(Reprinted with permission of The Compass, newspaper of the Diocese of Green Bay)
When I first arrived at Drake University in Des Moines, Iowa, I planned on only going to Mass occasionally. Far away at another university I had a close friend who was a devout Catholic and a faithful disciple. She was the reason I even considered going to Mass; I did not want to disappoint her. She challenged me to practice my faith. My faulty logic changed after the first three days at Drake. College was intimidating, I felt alone, and things were moving really fast all around me. Right when those feelings became almost overwhelming, I received an invitation in my mailbox from the local Catholic Newman Center, “Food and Fellowship at Five O’clock Sunday Nights.” It was 4:55 p.m. when I found the invitation. I took my fear and my worry and I headed over to the church to see if it helped.
Fr. John was there. Sr. Carola was there. Seventy-five young adults were there. Jesus Christ was there. My life as a disciple began that night. Within two years, I was singing in the choir, going to daily Mass, making a regular confession, teaching third grade religious education and listening for a calling to the priesthood. Those college years were a crucial time for encountering Jesus Christ and hearing the call; a calling that came to me faintly in seventh grade, but had been forgotten. It almost did not happen because when I entered college I was not yet a committed disciple.
My experience is not that unique. Sr. Laura Zelten, the campus minister at UWGB, recently sent me a research article entitled, “The Impact of College Experiences on Vocational Discernment” (http://cara.georgetown.edu/Spring2016SpecialReport.pdf). The survey report included 1,575 men who were in formation or are now recently ordained, and 883 women who are involved in religious life. These are people who attended college, not seminary or the convent, prior to discovering their calling. Although I cannot summarize the entire article, the statistics make strong points. During the college years, young people meet Jesus Christ and find their vocation through the Mass, eucharistic adoration, retreats, spiritual direction, the rosary, service outreach, Liturgy of the Hours, Bible study and spending time with priests and religious. The data shows that 1 in 10 considered a vocation during their teen years, and then the idea was brought back to their attention during college. The rest did not start to think about their calling at all until they were invited to do so during the college years. Catholic colleges did better in every category in bringing forth vocations.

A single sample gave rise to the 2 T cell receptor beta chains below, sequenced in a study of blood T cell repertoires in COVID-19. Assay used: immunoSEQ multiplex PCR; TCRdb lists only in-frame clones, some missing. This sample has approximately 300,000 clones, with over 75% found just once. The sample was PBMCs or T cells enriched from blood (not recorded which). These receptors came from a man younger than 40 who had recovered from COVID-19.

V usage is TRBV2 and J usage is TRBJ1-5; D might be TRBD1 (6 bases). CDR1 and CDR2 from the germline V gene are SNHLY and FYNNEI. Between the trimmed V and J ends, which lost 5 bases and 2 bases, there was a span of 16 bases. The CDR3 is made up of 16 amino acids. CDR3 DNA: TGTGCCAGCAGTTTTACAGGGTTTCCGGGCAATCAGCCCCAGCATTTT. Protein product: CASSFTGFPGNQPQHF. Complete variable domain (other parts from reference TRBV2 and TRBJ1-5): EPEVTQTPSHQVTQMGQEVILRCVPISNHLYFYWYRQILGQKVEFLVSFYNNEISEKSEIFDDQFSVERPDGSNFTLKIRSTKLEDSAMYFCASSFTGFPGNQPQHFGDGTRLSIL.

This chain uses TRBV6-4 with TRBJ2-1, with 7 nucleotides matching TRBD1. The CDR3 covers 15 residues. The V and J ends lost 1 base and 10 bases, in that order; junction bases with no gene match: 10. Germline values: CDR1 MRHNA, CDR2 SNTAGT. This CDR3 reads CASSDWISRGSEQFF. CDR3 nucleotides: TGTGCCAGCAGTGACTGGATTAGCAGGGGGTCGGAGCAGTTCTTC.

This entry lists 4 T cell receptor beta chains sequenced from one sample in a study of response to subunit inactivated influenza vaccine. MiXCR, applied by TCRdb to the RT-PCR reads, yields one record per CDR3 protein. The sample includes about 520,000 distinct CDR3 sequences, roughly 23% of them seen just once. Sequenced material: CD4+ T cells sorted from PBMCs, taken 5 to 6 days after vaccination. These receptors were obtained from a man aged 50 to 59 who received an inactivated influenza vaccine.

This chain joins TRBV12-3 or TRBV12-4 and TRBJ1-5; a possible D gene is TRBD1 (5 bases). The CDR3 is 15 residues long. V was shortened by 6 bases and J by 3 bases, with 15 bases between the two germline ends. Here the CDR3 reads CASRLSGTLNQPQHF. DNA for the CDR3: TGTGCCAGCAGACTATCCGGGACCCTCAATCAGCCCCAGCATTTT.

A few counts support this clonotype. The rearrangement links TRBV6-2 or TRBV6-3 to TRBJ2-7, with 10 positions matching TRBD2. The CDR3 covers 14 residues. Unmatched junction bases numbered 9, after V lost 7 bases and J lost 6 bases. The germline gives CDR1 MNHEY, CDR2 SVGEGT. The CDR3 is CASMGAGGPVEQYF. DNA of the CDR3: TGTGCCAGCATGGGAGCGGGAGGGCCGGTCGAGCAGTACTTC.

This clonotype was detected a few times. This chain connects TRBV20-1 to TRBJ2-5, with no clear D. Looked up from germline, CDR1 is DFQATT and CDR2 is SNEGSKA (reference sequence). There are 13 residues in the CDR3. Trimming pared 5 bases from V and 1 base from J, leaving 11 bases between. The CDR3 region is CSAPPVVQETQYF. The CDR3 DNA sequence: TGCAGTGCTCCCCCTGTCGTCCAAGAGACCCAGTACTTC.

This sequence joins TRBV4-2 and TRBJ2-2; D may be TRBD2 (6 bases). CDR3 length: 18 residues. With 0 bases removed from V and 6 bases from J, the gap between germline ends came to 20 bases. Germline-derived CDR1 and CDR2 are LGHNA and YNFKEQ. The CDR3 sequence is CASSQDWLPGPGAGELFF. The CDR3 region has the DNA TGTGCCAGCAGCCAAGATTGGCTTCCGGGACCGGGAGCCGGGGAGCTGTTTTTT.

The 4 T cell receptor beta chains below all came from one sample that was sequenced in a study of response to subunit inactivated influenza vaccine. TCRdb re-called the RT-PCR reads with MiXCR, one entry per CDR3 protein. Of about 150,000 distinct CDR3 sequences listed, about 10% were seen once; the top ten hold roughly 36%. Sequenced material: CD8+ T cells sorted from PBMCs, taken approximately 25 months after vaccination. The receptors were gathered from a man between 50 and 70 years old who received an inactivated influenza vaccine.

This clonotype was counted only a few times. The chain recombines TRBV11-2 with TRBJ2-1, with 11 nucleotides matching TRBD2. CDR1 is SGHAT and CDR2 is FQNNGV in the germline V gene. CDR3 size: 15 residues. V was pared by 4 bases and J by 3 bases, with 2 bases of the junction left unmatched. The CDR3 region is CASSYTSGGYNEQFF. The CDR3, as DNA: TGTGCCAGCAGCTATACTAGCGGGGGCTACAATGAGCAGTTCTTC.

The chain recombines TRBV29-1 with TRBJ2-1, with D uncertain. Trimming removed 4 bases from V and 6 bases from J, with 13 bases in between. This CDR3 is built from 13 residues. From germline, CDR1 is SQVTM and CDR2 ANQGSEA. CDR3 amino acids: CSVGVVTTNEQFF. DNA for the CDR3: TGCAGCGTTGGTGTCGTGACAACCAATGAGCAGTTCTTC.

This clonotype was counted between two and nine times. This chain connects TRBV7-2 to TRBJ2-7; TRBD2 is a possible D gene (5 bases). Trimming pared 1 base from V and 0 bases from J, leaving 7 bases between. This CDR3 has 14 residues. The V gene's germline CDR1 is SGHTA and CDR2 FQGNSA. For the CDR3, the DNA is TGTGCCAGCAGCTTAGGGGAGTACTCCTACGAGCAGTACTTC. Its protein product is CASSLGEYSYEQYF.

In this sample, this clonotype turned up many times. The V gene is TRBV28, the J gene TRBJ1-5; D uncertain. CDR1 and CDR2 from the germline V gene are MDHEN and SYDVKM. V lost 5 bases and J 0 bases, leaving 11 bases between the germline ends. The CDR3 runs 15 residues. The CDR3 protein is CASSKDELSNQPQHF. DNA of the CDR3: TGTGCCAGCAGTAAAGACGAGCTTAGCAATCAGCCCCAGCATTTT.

In light of all of this, I ran a few quick statistics of my own. Since the fall of 2010, our diocese has welcomed 39 new seminarians. Not all have remained in formation, but many are still with us. Of those 39, 28 entered with previous college experience. That means nearly 72 percent of all new seminarians already experienced some college studies or even have a college degree. It was during the college years that they deepened their sense of discipleship; often through a Newman Center, a parish, or a movement such as Catholic Youth Expeditions.
This reflection on vocations is not about numbers. Rather, it is about making disciples for Jesus Christ, proclaiming the Gospel, fostering our spiritual family and leading souls to heaven. These powerful experiences seem to be happening in college. So what do we do?
+ Keep building the foundations for discipleship and vocations in the younger years. Our young people do not need to wait until college to find Jesus Christ, make a commitment, and discover their vocation. Let’s give them the tools sooner.
+ Support our campus ministry and vocation efforts in any way possible.
+ Help make connections happen. It often takes an outside person to connect our youth to their campus ministers, priests, and sisters when they first arrive.
+ Challenge each other to be better disciples. Remember the influence my friend had on me in the opening vignette!
+ Help each parish track where their graduated high school seniors attend college and create a volunteer-based ministry to keep in touch with them when they are away, or when they are visiting home again.
As vocation director, I make about 12 visits per year to colleges and universities. Upon arrival, a designated student gathers men from our diocese. We pray together, share in a meal at a popular restaurant; I assure them of the bishop’s support of their discernment, and we have a serious conversation about discipleship and prayer. This activity connects them to their family back here in the Green Bay Diocese. It is really encouraging to hear about their faith.
Please help me and our religious brothers and sisters by letting us know if someone is discerning a call to the priesthood or religious life, and tell us what college they attend. There are many layers to the work of fostering vocations. For this National Vocation Awareness Week, I wanted to make you aware of the crucial college years.
Fr. Schuster is the vocation director for the Diocese of Green Bay. Contact him at (920) 272-8293 or email@example.com.